Me: “They just bombed an airport 20 minutes from here and an army base five kilometers from here.”
My host family: “But not here. You should not leave.”
Me: “I have to. And I might not be able to come back.”
My host family: “But you are leaving for America in two days.”
Me: “Yes, trust me, I am aware of this.”
My host family: “Stop being silly. Put your things back in your room.”

I took a marshutka to Tbilisi. The marshutka to the Peace Corps office, it turns out, was my last marshutka ride in Georgia. I didn’t know it at the time, or perhaps I’d have taken some pictures. Things in Tbilisi seemed pretty normal, which was actually weird, although I don’t know what I was expecting. I met some friends of mine – volunteers who also lived in the east, or who were in the city for other reasons – at the Peace Corps office in the early afternoon. We sat in the volunteer lounge, and since I no longer work for Peace Corps Georgia, I can tell you without fear of reprimand that we started pounding some liquor I had in my cubby. This led to an amusing exchange with our new Country Director, who had just arrived in Georgia two weeks prior. He ordered pizza for us and for the staff, since we weren’t permitted to leave the office, and mused, “I wish we didn’t have that alcohol policy. Now would be a good time for a beer.” I nodded my head in agreement, and took another sip from my coffee mug. Which was full of vodka.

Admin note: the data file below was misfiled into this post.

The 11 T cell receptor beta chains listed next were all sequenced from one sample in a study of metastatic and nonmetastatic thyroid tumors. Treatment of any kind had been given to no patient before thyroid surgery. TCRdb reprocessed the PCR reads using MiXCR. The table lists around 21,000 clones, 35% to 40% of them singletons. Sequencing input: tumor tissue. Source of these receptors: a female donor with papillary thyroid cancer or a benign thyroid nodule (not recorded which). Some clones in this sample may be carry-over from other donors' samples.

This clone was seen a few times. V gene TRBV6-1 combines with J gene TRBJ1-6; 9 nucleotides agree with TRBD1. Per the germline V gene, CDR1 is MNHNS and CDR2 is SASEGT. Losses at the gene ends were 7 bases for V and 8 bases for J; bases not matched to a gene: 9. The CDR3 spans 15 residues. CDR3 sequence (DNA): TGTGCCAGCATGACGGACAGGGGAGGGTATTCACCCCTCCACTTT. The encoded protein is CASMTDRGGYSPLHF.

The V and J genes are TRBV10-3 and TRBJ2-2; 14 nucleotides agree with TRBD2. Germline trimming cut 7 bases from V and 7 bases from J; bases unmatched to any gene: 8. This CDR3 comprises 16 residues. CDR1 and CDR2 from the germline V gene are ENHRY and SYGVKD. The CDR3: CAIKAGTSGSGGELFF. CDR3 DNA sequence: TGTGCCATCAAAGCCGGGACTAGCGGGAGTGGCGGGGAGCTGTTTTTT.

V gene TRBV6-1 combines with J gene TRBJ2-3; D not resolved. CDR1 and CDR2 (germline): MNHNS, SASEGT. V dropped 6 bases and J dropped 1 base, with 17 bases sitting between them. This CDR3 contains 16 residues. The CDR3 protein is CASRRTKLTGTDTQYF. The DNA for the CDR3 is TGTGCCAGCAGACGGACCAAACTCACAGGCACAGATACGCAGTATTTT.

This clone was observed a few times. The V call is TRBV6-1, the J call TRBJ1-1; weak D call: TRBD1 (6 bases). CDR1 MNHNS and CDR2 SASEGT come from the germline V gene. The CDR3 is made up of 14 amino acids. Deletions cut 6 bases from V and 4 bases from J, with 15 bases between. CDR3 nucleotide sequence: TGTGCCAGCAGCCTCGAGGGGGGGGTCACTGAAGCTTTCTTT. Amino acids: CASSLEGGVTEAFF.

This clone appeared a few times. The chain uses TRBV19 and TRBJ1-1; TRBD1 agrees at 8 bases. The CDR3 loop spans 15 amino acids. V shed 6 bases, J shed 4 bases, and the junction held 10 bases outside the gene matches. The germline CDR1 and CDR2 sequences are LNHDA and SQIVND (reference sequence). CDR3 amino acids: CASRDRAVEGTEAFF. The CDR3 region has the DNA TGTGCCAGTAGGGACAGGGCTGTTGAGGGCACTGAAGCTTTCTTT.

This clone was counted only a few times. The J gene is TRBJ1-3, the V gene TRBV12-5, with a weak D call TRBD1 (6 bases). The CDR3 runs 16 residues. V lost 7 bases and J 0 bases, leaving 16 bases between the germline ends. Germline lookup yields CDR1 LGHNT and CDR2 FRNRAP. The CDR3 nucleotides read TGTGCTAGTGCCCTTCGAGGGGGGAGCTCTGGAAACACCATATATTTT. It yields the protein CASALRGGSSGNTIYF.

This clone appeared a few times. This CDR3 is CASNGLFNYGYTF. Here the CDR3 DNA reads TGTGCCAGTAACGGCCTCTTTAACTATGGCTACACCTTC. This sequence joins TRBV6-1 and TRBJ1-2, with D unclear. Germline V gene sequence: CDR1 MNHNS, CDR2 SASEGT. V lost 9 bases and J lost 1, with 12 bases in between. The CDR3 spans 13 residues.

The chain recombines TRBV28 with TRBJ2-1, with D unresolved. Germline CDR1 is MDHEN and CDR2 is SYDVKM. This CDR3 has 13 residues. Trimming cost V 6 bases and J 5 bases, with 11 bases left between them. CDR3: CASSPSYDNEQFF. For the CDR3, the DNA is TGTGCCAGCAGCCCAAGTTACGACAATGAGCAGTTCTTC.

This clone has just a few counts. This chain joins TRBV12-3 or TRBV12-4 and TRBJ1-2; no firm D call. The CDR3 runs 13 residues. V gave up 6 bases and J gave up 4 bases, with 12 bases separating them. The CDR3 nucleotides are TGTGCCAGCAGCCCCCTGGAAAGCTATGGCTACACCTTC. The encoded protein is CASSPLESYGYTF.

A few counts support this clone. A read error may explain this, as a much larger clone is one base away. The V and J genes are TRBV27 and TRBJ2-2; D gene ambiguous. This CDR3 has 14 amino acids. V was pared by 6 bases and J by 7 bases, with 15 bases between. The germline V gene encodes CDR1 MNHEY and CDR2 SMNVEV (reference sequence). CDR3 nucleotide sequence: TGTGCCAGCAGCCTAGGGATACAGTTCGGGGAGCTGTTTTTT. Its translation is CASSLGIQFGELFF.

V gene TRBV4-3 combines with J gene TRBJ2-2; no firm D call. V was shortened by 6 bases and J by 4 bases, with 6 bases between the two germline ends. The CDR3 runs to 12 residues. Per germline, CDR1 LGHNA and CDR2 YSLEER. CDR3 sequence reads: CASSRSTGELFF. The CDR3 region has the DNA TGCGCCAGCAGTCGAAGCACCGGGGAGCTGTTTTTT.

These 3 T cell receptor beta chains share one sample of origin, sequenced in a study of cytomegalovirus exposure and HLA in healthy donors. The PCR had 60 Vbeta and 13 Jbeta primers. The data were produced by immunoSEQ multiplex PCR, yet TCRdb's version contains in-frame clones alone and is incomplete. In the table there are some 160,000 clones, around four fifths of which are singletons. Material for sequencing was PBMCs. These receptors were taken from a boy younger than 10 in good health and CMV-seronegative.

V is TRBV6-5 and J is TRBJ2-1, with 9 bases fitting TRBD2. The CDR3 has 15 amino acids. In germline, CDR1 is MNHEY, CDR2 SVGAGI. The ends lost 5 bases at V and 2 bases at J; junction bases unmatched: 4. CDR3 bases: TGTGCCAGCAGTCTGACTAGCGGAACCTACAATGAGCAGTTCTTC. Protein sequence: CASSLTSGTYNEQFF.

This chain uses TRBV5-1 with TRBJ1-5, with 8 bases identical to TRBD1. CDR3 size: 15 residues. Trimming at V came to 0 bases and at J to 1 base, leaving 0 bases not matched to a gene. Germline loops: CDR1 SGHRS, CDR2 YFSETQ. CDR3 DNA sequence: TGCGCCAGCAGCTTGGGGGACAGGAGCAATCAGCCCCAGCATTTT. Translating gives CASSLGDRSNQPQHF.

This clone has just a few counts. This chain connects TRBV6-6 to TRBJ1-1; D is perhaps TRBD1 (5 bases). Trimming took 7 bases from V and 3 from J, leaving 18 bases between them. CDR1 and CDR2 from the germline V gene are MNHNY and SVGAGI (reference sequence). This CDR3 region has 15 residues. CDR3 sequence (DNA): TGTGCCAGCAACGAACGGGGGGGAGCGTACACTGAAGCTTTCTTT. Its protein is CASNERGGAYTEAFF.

At any rate, we discussed the situation with the CD, while I wondered whether I smelled like the amount of liquor I’d consumed.[15] He told us that all the other volunteers and trainees were gathering in central Georgia, and moving to a safe location in Bakuriani, a ski town in the mountains to the south (here are some mediocre pictures of Bakuriani, circa July 2007). We asked to be taken there as well – at this point, we had no idea what was in store for us, and we didn’t want to wait for what could be a long time, in Tbilisi, without being able to see many of our friends. This seems like an ironic desire now, since we ended up spending nearly a month in closer quarters than change in a coinpurse.[16] The country director agreed, and after waiting for a couple hours we clambered into a Peace Corps SUV to take off into the wilderness, armed only with our emergency bags and, um, another bottle of vodka.[17]